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Forgive me if this question has been asked and answered, as I have been unable to find it if it has.

I can find several examples like

button.addClickHandler(new ClickHandler() {
    public void onClick(ClickEvent event) {
        ... stuff ...
    }
});

I'm trying to understand how to implement a button click handler using the following structure.

public class myClass implements EntryPoint {
    final Button MyButton = new Button("text");
        :
        :
    void onClickMyButton(???) {
            ... stuff ...
    }
        :
        :
}

To "me", this structure is more easily read and is just my preference in coding style. But I don't know how to implement it.

I'm using Eclipse and GWT for a Java Web App. Any help would be appreciated.

share|improve this question
up vote 1 down vote accepted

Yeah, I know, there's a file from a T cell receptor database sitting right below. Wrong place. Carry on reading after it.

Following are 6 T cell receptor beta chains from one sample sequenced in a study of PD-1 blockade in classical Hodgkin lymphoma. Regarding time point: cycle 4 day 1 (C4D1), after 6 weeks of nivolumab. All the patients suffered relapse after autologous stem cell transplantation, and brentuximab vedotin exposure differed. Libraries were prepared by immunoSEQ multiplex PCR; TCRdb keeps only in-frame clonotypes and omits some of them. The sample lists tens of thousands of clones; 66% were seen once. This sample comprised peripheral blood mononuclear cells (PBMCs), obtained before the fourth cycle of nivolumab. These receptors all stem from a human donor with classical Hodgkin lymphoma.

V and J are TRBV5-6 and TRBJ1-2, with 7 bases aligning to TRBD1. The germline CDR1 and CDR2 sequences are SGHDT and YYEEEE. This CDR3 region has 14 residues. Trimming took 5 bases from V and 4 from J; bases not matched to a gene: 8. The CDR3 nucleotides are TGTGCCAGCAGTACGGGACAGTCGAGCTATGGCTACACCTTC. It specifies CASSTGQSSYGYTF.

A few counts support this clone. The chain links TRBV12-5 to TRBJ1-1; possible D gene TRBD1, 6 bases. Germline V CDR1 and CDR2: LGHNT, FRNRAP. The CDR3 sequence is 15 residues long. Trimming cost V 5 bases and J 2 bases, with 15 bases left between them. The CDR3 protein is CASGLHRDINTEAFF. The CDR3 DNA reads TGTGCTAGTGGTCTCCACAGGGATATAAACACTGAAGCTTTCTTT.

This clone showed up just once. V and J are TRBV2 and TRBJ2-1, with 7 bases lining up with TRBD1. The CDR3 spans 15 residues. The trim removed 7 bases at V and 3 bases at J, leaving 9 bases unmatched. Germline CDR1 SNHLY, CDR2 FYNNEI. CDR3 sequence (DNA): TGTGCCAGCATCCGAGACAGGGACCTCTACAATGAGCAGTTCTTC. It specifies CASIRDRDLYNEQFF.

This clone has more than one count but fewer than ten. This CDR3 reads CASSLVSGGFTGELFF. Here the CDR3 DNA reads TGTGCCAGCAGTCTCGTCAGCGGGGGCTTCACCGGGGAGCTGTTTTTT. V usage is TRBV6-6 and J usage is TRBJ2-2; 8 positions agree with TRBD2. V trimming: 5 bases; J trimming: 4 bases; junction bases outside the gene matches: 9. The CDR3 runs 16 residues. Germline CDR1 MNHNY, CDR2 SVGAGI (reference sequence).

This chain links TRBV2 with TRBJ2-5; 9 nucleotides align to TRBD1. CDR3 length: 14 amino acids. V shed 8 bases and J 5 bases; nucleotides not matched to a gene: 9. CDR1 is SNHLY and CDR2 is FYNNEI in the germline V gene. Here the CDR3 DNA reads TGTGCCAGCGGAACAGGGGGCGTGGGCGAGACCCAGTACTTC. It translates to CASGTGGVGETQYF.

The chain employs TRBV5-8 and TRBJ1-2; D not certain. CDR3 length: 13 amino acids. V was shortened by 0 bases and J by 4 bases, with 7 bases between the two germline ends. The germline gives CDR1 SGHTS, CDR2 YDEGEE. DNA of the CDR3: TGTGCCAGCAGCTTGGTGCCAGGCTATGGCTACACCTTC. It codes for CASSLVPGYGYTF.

Either

public class myClass implements EntryPoint, ClickHandler {
    final Button myButton = new Button("text");
        :
        :
    myButton.addClickHandler(this);


    @Override
    void onClick(ClickEvent event) {
            ... stuff ...
    }
}

or

public class myClass implements EntryPoint {
    final Button myButton = new Button("text");
        :
        :
    myButton.addClickHandler(new ClickHandler() {
        public void onClick(ClickEvent event) {
            onClickMyButton(event);
        }
    });

    private void onClickMyButton(ClickEvent event) {
            ... stuff ...
    }
}

The second one is much cleaner, and allows handling several buttons with separate methods.

share|improve this answer
    
I Like both, but I have a question about the first one. If I have multiple buttons (say 3), how to I identify which is hit? or is that where the second answer comes in to play? – Lee Aug 19 '13 at 21:43
    
Yes, the second one is much cleaner to do that. In the first one, you would need to call event.getSource() to know which button has been clicked (I guess, because don't have experience with GWT) – JB Nizet Aug 20 '13 at 6:05
    
Also note that if you used UiBinder to build your view, you could simply annotate the method with @UiHandler("myButton"), assuming MyButton has been annotated with @UiField. – Thomas Broyer Aug 20 '13 at 10:59

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